“It was on our invitation, one of those wouldn’t it be nice if... ideas,” says Conor. Staff leapt at the chance. And the cheese, created about six weeks ago, is already in such demand Dewlay is running off another batch as it looks like being a mainstay of the cheese range. Booths own Lancashire cheese. It’s all wheels within wheels in the cheese trade...

Now he’s hoping the Say Cheese campaign will take off as well as last year’s. “We got some brilliant pictures sent in. Including tons of animal pictures from Blackpool Zoo. And a lot of support from celebrity cheese fans or makers, too.”

Tourism is worth £3.5bn to the Lancashire economy and a day out doesn’t just begin and end in Blackpool. More are being tempted further afield by a network of attractions, such as Lancashire cruises along the waterways near Barton Grange, tie-ins with coach companies dropping visitors off at Dewlay as part of their big day out. And more.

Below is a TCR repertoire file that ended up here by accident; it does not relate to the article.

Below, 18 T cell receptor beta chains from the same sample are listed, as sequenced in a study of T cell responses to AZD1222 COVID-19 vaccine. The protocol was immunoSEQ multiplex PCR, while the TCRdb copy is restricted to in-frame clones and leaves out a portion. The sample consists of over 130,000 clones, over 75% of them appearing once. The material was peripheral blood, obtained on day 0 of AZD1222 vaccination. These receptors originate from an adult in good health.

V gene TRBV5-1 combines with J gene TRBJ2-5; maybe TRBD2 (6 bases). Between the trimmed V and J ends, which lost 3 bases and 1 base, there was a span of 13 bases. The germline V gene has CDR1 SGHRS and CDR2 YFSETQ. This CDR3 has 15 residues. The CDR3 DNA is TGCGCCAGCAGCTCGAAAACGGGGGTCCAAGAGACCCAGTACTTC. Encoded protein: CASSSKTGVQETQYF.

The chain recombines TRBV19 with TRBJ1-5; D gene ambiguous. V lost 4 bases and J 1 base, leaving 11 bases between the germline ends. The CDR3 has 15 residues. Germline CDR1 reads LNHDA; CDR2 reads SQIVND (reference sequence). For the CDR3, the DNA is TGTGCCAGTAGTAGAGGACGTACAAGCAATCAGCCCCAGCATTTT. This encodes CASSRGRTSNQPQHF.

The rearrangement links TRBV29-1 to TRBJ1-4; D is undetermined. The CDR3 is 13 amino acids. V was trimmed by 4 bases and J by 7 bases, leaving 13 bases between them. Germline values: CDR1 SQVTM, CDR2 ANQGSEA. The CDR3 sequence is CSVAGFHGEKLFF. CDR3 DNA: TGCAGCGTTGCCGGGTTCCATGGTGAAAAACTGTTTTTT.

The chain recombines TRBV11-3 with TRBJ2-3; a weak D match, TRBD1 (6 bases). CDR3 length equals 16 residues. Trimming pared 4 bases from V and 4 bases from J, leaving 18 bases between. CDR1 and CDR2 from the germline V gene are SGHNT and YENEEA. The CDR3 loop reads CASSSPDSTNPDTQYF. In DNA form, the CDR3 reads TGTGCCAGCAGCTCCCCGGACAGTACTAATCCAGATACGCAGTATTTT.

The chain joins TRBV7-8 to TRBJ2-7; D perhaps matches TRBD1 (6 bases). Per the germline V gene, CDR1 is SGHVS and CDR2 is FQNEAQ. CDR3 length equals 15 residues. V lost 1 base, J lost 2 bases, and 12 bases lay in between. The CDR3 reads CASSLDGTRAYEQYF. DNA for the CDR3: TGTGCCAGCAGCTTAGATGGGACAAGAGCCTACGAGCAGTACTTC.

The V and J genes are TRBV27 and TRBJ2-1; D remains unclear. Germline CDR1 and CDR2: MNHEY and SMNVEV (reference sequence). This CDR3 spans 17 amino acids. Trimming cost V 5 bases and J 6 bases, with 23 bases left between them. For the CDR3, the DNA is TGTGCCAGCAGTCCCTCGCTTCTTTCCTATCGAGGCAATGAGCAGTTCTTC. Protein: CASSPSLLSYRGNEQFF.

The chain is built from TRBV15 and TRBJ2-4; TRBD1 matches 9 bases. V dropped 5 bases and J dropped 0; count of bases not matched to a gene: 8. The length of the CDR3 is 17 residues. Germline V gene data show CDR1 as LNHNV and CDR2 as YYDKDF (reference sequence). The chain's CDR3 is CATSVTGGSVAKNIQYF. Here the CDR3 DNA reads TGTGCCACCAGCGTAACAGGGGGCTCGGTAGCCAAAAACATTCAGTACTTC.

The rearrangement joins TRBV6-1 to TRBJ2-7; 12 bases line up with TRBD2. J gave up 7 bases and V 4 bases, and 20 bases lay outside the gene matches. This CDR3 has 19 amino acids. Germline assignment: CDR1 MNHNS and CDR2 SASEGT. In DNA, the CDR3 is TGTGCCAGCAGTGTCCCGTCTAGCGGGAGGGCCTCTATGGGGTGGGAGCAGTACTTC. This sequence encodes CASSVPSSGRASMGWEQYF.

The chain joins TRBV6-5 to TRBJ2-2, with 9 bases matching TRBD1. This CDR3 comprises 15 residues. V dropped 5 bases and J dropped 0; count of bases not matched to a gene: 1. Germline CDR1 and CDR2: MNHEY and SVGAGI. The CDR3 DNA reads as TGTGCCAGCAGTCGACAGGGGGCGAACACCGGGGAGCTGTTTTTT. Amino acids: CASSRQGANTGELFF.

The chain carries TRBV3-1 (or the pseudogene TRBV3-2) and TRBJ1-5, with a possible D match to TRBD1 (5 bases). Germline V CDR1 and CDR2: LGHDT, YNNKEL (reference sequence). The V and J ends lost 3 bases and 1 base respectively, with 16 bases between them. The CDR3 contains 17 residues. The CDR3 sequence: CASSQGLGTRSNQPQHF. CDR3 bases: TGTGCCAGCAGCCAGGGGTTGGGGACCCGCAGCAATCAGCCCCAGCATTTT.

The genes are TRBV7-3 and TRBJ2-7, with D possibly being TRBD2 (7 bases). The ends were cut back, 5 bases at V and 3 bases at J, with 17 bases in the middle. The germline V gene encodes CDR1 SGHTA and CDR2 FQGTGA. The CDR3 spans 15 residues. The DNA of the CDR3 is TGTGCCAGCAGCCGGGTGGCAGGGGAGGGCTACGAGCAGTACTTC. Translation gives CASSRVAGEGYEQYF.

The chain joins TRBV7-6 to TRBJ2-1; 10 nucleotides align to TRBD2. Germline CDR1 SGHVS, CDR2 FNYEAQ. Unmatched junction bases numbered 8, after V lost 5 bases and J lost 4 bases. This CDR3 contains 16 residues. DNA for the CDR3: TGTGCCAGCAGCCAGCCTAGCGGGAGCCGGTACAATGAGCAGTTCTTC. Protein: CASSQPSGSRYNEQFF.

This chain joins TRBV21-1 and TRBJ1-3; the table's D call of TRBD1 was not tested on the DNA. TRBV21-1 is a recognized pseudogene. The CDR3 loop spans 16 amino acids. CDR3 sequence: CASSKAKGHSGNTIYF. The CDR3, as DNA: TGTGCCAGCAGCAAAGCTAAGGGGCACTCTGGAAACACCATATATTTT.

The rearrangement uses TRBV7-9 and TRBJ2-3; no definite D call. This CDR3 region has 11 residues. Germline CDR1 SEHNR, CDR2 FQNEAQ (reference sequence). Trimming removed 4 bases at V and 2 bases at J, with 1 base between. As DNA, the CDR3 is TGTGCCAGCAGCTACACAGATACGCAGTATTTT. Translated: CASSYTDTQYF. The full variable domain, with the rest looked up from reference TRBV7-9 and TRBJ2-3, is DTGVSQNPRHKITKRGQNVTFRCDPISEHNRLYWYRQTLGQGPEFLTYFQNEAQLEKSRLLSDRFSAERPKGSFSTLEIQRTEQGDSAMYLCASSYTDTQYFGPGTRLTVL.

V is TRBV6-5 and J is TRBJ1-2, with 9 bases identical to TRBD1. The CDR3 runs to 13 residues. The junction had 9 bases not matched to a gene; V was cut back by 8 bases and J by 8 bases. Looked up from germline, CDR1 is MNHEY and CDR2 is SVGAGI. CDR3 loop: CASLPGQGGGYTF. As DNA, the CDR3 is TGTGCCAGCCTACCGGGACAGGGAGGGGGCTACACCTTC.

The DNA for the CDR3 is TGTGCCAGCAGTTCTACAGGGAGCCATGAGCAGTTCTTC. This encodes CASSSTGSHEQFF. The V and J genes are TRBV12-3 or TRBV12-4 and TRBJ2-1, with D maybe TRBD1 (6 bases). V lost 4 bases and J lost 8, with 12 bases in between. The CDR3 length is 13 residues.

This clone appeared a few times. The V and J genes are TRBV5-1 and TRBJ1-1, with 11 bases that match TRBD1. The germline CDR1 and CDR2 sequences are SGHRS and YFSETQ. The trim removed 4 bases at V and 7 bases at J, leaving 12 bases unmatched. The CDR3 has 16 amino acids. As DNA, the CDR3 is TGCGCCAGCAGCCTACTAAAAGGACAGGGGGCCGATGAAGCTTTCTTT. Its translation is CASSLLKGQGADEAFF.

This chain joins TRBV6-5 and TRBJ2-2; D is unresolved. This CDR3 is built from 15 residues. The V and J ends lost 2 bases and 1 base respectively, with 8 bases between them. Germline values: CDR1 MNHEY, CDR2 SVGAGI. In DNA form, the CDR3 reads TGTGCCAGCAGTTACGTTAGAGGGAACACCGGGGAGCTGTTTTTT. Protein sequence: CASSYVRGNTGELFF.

Conor’s other half is a Lancashire lass and they moved here from Ireland a few years ago. “I never knew how much Lancashire had to offer until I moved here,” he admits. “Now it’s like home, particularly in the rain.”

Conor knows his niche market - and says it’s worldwide given Lancashire’s appeal.

The tasting featured top cheese from Dewlay (Lancashire creamy crumbly and Garstang Blue), Mrs Kirkham’s Lancashire, Butler’s Blackstick Blue, Delamere’s goats cheese, Belton’s Cheshire and more.

There’s a little inhouse rivalry between the cheese clans but it’s all good hearted partisan fun. Evidence suggests that cheese was being made in Lancashire from the 13th Century; however the style, texture and taste is unlikely to be what we recognise as Lancashire cheese today.

The Fylde was a dairy stronghold and time was when each farmer’s wife would use the surplus milk to produce cheese to sustain their family through the winter and supplement their household income.